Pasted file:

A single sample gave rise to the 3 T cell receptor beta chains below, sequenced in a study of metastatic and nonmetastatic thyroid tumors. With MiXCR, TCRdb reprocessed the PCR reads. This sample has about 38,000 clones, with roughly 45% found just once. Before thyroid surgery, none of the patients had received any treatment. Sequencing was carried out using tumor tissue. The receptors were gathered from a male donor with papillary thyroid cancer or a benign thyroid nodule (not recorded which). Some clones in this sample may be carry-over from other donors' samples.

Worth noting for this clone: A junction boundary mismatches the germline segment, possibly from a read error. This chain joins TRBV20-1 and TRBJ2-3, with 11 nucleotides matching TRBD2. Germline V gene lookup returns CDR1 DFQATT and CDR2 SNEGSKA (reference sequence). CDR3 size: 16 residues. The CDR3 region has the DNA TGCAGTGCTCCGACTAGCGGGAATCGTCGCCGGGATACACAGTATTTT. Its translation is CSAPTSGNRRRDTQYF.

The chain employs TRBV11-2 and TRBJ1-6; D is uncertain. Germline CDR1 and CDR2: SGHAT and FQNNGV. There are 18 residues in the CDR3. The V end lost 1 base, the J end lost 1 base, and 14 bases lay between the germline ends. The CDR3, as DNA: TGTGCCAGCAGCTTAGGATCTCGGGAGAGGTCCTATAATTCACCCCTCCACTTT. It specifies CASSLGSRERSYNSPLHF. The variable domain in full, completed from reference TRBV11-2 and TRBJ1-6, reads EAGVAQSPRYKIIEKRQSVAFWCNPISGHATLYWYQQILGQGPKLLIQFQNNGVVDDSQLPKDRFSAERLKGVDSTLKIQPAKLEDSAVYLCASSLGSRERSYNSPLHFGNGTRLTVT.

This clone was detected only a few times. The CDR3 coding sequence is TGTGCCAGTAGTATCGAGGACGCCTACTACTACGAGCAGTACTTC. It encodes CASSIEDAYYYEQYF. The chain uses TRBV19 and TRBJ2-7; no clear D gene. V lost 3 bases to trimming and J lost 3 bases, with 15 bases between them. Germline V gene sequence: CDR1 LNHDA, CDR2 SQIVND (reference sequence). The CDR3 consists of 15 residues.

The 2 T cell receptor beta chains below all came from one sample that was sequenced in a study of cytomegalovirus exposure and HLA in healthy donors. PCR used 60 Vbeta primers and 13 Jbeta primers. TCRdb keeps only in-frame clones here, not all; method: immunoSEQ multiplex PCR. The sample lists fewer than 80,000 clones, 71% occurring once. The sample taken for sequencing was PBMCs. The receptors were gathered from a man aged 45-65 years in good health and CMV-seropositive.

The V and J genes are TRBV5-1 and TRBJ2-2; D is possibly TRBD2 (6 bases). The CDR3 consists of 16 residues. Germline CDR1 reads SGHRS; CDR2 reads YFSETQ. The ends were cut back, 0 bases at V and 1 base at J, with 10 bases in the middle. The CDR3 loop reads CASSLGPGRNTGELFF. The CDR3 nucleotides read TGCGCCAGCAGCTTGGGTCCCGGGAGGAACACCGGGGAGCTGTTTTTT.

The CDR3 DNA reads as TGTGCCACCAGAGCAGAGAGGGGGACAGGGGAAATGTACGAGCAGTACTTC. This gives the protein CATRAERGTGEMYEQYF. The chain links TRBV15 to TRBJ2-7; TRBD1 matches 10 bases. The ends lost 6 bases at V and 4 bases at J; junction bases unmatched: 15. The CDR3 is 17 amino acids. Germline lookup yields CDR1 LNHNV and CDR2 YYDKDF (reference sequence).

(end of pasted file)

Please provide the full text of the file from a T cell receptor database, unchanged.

A single sample gave rise to the 3 T cell receptor beta chains below, sequenced in a study of metastatic and nonmetastatic thyroid tumors. With MiXCR, TCRdb reprocessed the PCR reads. This sample has about 38,000 clones, with roughly 45% found just once. Before thyroid surgery, none of the patients had received any treatment. Sequencing was carried out using tumor tissue. The receptors were gathered from a male donor with papillary thyroid cancer or a benign thyroid nodule (not recorded which). Some clones in this sample may be carry-over from other donors' samples.

Worth noting for this clone: A junction boundary mismatches the germline segment, possibly from a read error. This chain joins TRBV20-1 and TRBJ2-3, with 11 nucleotides matching TRBD2. Germline V gene lookup returns CDR1 DFQATT and CDR2 SNEGSKA (reference sequence). CDR3 size: 16 residues. The CDR3 region has the DNA TGCAGTGCTCCGACTAGCGGGAATCGTCGCCGGGATACACAGTATTTT. Its translation is CSAPTSGNRRRDTQYF.

The chain employs TRBV11-2 and TRBJ1-6; D is uncertain. Germline CDR1 and CDR2: SGHAT and FQNNGV. There are 18 residues in the CDR3. The V end lost 1 base, the J end lost 1 base, and 14 bases lay between the germline ends. The CDR3, as DNA: TGTGCCAGCAGCTTAGGATCTCGGGAGAGGTCCTATAATTCACCCCTCCACTTT. It specifies CASSLGSRERSYNSPLHF. The variable domain in full, completed from reference TRBV11-2 and TRBJ1-6, reads EAGVAQSPRYKIIEKRQSVAFWCNPISGHATLYWYQQILGQGPKLLIQFQNNGVVDDSQLPKDRFSAERLKGVDSTLKIQPAKLEDSAVYLCASSLGSRERSYNSPLHFGNGTRLTVT.

This clone was detected only a few times. The CDR3 coding sequence is TGTGCCAGTAGTATCGAGGACGCCTACTACTACGAGCAGTACTTC. It encodes CASSIEDAYYYEQYF. The chain uses TRBV19 and TRBJ2-7; no clear D gene. V lost 3 bases to trimming and J lost 3 bases, with 15 bases between them. Germline V gene sequence: CDR1 LNHDA, CDR2 SQIVND (reference sequence). The CDR3 consists of 15 residues.

The 2 T cell receptor beta chains below all came from one sample that was sequenced in a study of cytomegalovirus exposure and HLA in healthy donors. PCR used 60 Vbeta primers and 13 Jbeta primers. TCRdb keeps only in-frame clones here, not all; method: immunoSEQ multiplex PCR. The sample lists fewer than 80,000 clones, 71% occurring once. The sample taken for sequencing was PBMCs. The receptors were gathered from a man aged 45-65 years in good health and CMV-seropositive.

The V and J genes are TRBV5-1 and TRBJ2-2; D is possibly TRBD2 (6 bases). The CDR3 consists of 16 residues. Germline CDR1 reads SGHRS; CDR2 reads YFSETQ. The ends were cut back, 0 bases at V and 1 base at J, with 10 bases in the middle. The CDR3 loop reads CASSLGPGRNTGELFF. The CDR3 nucleotides read TGCGCCAGCAGCTTGGGTCCCGGGAGGAACACCGGGGAGCTGTTTTTT.

The CDR3 DNA reads as TGTGCCACCAGAGCAGAGAGGGGGACAGGGGAAATGTACGAGCAGTACTTC. This gives the protein CATRAERGTGEMYEQYF. The chain links TRBV15 to TRBJ2-7; TRBD1 matches 10 bases. The ends lost 6 bases at V and 4 bases at J; junction bases unmatched: 15. The CDR3 is 17 amino acids. Germline lookup yields CDR1 LNHNV and CDR2 YYDKDF (reference sequence).